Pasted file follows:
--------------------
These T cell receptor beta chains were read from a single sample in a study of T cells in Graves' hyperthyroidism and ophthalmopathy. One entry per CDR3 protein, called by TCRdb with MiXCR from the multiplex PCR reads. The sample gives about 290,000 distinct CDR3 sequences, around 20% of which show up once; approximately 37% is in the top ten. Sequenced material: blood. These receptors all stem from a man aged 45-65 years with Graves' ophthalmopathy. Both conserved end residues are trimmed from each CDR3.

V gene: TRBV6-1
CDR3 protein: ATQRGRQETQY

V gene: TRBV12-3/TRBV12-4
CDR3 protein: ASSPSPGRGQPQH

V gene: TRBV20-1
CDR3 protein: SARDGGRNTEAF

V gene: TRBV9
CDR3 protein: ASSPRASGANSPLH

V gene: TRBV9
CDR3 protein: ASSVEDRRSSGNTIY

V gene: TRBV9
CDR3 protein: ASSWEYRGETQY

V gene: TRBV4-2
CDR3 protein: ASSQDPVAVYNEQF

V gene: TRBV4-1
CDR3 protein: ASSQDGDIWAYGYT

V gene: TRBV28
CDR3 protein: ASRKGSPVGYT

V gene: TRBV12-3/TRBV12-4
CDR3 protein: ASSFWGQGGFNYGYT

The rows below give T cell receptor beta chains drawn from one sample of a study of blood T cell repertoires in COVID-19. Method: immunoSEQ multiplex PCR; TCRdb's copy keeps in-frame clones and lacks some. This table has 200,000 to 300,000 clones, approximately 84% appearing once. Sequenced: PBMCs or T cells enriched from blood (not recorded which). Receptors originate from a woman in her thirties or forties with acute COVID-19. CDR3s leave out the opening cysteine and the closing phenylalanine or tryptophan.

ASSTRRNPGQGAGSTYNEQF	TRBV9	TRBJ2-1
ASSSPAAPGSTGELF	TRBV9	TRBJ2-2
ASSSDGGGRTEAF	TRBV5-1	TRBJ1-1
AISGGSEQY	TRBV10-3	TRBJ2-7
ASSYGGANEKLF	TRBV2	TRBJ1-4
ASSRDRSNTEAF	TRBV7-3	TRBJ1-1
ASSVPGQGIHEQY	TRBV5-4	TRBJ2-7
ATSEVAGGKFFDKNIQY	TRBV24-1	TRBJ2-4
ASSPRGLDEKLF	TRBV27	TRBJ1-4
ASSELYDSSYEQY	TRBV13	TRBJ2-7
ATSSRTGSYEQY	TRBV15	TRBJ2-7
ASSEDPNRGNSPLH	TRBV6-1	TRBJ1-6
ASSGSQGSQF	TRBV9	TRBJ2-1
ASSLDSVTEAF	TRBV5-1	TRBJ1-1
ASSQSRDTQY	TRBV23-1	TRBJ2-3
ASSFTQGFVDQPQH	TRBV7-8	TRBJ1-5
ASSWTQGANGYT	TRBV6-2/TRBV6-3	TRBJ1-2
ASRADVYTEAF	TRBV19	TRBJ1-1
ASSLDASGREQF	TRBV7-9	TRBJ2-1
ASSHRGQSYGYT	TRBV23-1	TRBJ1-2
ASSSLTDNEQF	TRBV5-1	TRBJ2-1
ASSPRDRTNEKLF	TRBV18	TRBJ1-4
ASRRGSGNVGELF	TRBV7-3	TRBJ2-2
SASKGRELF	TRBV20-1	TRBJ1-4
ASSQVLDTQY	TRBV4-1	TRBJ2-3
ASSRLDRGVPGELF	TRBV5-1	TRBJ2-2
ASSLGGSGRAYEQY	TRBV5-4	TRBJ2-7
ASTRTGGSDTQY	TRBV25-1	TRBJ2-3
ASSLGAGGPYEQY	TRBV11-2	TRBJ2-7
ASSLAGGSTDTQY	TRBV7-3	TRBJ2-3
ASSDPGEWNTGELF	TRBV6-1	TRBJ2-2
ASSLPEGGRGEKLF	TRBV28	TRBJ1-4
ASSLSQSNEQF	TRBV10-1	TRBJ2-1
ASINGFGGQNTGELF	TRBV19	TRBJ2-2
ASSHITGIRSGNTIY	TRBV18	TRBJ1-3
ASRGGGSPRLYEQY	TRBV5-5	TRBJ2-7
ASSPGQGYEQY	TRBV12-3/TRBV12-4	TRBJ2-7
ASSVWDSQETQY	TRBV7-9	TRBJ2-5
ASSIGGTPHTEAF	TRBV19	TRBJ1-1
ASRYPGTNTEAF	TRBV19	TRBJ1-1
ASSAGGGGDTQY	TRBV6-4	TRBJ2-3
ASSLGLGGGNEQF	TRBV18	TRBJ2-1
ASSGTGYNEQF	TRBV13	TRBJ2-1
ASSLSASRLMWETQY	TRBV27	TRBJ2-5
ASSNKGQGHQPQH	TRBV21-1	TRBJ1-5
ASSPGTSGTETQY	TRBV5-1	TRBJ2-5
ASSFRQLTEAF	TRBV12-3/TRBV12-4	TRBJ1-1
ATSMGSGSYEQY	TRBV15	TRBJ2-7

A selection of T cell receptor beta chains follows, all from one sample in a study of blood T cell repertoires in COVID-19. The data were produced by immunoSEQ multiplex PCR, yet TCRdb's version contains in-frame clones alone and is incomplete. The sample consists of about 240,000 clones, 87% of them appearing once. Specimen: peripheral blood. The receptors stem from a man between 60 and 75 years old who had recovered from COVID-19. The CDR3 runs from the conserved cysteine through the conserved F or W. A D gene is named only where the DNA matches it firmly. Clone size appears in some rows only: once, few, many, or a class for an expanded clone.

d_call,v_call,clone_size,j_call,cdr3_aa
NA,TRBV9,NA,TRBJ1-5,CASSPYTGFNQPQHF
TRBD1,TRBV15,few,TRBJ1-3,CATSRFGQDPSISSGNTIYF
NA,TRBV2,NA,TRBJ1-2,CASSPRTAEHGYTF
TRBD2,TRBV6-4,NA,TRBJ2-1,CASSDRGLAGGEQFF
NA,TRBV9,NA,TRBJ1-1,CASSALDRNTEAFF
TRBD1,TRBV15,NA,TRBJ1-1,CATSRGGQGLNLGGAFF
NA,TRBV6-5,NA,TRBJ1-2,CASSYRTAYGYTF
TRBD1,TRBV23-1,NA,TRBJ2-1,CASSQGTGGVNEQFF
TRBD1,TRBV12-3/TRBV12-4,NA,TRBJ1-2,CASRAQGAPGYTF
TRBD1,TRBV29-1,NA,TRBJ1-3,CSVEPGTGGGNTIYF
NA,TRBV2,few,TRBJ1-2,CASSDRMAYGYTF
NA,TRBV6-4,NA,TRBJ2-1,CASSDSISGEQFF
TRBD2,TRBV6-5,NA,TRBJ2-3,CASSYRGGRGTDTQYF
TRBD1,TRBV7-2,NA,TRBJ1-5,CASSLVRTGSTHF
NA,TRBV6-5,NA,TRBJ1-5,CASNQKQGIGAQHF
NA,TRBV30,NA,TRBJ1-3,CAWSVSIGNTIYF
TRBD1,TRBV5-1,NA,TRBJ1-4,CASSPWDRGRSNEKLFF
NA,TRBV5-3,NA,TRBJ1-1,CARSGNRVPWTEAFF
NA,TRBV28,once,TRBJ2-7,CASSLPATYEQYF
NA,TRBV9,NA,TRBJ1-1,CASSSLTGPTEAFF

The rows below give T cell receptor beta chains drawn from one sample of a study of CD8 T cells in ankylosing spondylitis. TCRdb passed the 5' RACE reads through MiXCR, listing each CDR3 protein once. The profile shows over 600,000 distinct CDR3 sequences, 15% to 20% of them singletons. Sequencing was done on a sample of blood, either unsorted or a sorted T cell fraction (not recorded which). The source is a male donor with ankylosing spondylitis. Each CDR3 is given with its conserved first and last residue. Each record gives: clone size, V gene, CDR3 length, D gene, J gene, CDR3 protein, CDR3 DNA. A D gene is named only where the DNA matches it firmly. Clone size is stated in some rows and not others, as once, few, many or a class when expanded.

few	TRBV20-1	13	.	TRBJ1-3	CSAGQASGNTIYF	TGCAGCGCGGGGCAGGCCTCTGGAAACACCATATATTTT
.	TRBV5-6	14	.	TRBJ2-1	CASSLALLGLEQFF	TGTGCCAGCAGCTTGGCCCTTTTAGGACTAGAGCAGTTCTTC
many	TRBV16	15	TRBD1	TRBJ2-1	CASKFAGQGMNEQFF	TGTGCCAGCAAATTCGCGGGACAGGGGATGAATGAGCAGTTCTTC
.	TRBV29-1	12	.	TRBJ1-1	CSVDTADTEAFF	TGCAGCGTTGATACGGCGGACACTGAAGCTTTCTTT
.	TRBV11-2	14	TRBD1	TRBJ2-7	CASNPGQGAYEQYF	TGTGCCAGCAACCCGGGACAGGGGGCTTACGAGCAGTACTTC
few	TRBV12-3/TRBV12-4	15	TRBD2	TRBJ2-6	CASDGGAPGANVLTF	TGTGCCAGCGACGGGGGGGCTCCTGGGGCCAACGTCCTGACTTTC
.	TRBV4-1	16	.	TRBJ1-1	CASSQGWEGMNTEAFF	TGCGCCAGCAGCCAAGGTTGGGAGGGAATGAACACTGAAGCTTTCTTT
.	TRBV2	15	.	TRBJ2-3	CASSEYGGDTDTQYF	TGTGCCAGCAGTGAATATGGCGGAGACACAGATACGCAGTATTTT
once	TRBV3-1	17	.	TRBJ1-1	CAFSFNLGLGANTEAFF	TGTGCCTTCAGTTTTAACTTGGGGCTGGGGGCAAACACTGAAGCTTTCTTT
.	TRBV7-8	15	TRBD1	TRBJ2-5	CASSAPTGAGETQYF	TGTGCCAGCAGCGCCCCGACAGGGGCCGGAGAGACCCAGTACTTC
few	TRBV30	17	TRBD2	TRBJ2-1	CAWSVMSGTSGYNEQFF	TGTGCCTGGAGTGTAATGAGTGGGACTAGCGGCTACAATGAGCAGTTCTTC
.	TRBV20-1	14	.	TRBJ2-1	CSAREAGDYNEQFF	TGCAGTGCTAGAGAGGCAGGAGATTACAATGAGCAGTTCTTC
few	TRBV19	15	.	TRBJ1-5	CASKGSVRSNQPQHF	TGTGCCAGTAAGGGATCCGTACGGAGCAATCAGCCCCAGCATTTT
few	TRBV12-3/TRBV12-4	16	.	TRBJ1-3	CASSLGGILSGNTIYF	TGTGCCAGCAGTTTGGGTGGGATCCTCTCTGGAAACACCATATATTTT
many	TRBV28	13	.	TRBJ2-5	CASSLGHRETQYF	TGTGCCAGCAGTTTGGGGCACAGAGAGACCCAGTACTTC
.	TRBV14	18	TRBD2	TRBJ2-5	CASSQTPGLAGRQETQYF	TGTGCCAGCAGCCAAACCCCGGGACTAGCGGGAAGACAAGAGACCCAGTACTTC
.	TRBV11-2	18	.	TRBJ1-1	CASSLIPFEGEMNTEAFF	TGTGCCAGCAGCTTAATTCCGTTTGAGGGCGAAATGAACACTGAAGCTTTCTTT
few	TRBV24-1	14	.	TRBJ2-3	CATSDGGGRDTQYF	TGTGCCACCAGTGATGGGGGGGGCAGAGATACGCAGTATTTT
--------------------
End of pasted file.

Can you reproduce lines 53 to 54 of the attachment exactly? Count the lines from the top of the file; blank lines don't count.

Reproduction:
ASSDPGEWNTGELF	TRBV6-1	TRBJ2-2
ASSLPEGGRGEKLF	TRBV28	TRBJ1-4